The Beat

The Beat

Martina Santos 26 (left) hosts Nieves Gomez as an exchange student from Madrid.
Meet Nieves Gomez
May 27, 2024

The New Teacher Feature : Ms. Dugarte


and Daniella Roos ’24

Wonder who made those robot displays? Who’s better – Harry Potter or Percy Jackson? What is a pathology museum? Ms. Dugarte knows the answers!

This year, we have welcomed many new teachers to the Carrollton community. The New Teacher Feature is a great way to welcome our new members and get to know them.

With her red hair, glasses, and contagious smile, Ms. Alexandra Dugarte, the new Upper School librarian, always sits behind her desk ready to assist students. As to why Ms. Dugarte decided to become a librarian, she told the Carrollton Post, “I like reading and learning new things, so I am a ‘nerd’… Being a librarian, I can always be researching new information and helping students.” She also shared that one of her secret talents is that she is a speed reader. “I can read an entire book in a few hours … if I really like it,” she said. “That’s how you know it’s a great book.”

Ms. Dugarte grew up in Miami, received her first bachelor’s degree in Creative Writing at Florida State University, a master’s degree in Creative Writing at St. Mary’s University Twickenham in London, and then a second master’s degree in Information at Florida State University.

When asked about the most interesting thing she has ever done, Ms. Dugarte said that it was her experience volunteering at St. Barts Pathology Museum, which is a museum of medicine containing human specimens.

New to Carrollton, Ms. Dugarte is already very fond of our tradition of goûter. She also appreciates the strong sense of community. “The fact that everyone comes together all the time – I like that,” said Ms. Dugarte when describing some of her favorite things about Carrollton. Her favorite part of being Carrollton’s librarian has been getting to know all the students and trying to get them to read more. Ms. Dugarte told us that her goals for this year are to “reintroduce what the library has to offer and what resources it has available, and hopefully just get people to read and check out books.” She also would like to start a book club or something similar in the Upper School if there is sufficient interest. 

While interviewing Ms. Dugarte, the Carrollton Post editors couldn’t help but ask for her opinion on the ongoing battle between readers all over the world: is Percy Jackson better than Harry Potter? Both are extraordinary books that allow kids to be transported into a world of heroes and monsters, but J.K Rowling and Rick Riordan have different writing styles. Descriptive passages flood the pages of Rowling’s books, and banter and jokes pepper the pages of Riordan’s books. Dugarte chose to remain partially neutral on the controversy, stating, “One is more mythology based, and one is more fantasy. I like both of them, but if you are a mythology buff, Percy Jackson is the way to go.” At the end of the day she says she is “just glad people are reading.”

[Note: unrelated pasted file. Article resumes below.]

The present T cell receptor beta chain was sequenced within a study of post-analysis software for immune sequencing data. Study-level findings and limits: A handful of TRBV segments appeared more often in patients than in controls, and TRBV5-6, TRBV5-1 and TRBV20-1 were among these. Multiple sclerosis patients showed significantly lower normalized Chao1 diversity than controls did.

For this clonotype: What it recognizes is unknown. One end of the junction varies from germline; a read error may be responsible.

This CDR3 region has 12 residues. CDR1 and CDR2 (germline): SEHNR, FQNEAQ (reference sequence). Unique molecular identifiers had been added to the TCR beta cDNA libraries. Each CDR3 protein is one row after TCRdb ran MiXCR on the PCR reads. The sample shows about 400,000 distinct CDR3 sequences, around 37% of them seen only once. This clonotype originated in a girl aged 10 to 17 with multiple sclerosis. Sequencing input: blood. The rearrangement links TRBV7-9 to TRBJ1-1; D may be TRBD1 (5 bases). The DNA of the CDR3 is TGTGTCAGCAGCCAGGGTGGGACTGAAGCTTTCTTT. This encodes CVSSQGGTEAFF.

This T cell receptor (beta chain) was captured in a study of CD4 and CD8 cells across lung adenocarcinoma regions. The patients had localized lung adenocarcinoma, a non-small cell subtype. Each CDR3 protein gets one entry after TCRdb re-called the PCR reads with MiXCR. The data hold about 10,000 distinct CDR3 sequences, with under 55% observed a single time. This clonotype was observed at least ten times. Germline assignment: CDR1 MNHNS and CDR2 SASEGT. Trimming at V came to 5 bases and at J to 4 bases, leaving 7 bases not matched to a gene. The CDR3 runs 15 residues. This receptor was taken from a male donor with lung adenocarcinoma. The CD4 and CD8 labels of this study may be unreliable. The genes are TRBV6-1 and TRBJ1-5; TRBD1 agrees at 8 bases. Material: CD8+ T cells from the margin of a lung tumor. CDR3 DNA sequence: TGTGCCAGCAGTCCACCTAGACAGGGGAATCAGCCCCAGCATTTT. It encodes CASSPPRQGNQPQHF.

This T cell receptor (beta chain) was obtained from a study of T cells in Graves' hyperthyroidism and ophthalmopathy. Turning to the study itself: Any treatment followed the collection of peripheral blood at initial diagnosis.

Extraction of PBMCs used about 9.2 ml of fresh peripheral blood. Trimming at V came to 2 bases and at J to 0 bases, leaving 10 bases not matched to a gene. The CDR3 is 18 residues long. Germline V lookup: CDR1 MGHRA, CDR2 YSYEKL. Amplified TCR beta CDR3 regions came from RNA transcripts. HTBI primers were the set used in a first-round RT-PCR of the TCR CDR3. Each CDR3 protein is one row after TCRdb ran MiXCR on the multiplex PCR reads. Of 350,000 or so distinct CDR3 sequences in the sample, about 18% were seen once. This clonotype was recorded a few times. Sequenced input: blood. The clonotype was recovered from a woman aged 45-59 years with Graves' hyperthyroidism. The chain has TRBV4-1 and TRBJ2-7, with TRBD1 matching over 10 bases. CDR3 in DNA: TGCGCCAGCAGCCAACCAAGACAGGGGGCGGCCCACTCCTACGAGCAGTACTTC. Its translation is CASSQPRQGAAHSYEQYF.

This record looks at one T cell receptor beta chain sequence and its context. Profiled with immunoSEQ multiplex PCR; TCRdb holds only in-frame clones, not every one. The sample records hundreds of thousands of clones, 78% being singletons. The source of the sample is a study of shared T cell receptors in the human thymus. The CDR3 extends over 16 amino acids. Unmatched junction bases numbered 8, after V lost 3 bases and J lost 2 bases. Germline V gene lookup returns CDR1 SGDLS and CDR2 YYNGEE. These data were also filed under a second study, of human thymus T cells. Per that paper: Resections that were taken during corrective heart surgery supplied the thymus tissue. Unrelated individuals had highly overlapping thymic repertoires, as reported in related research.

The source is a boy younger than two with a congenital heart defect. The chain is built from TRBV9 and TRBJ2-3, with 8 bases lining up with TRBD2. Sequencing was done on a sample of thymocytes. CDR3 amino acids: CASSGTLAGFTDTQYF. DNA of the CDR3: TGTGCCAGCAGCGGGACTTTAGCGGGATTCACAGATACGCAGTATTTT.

Although Ms. Dugarte has enjoyed reading both series, neither the Percy Jackson nor Harry Potter books are her favorites. Hers is a little more classic – Mary Shelly’s Frankenstein. She appreciates the fact that it was written by a young woman during a time when women were not as respected intellectually. “She wrote it when she was 18,” Dugarte said with a twinkle of admiration in her eyes. “It’s a bit of science fiction, horror, religion, and faith. It also begs the question, is Frankenstein a monster, or is it man?” To call this her favorite book is understandable, since Ms. Dugarte’s favorite subjects in school were a mix of English and Science. Though, when asked if her favorite genre of book is science fiction, Ms. Dugarte said she preferred fantasy and historical fiction.


Ms. Dugarte made a big splash with the Klara and the Sun robot display which brought the AF store to life. She assembled the robots on the wall at her house, and sourced the smaller robot at the front from the RECs department. She tried to stick closely to the description of the shop in the book, creating different sections of the store within the display and providing excerpts from the book on the glass in front of the display. “In the beginning, [Klara] talks about placement … so [in the display] we have the back room, the mid store, and the front. Each of the three excerpts on the plexiglass are from when Klara is in those different areas,” said Ms. Dugarte. She also poses a question to the Upper School, “How does our placement, figuratively and literally in the world, affect how we observe it?” Ms. Dugarte also told us of a decision she had to make when building the display – what to make the robots look like. Ishiguro leaves the description of the robots vague, so creating physical representations of them can be challenging. “Everyone pictures them differently,” said Ms. Dugarte. “I had to go back in the book and see – do they look like us, or is it just that we give Klara a face? She is very human, but obviously they are still technically robots because you can identify them as such.” In the end, Ms. Dugarte decided to represent them as looking more robotic, and we think it looks amazing!


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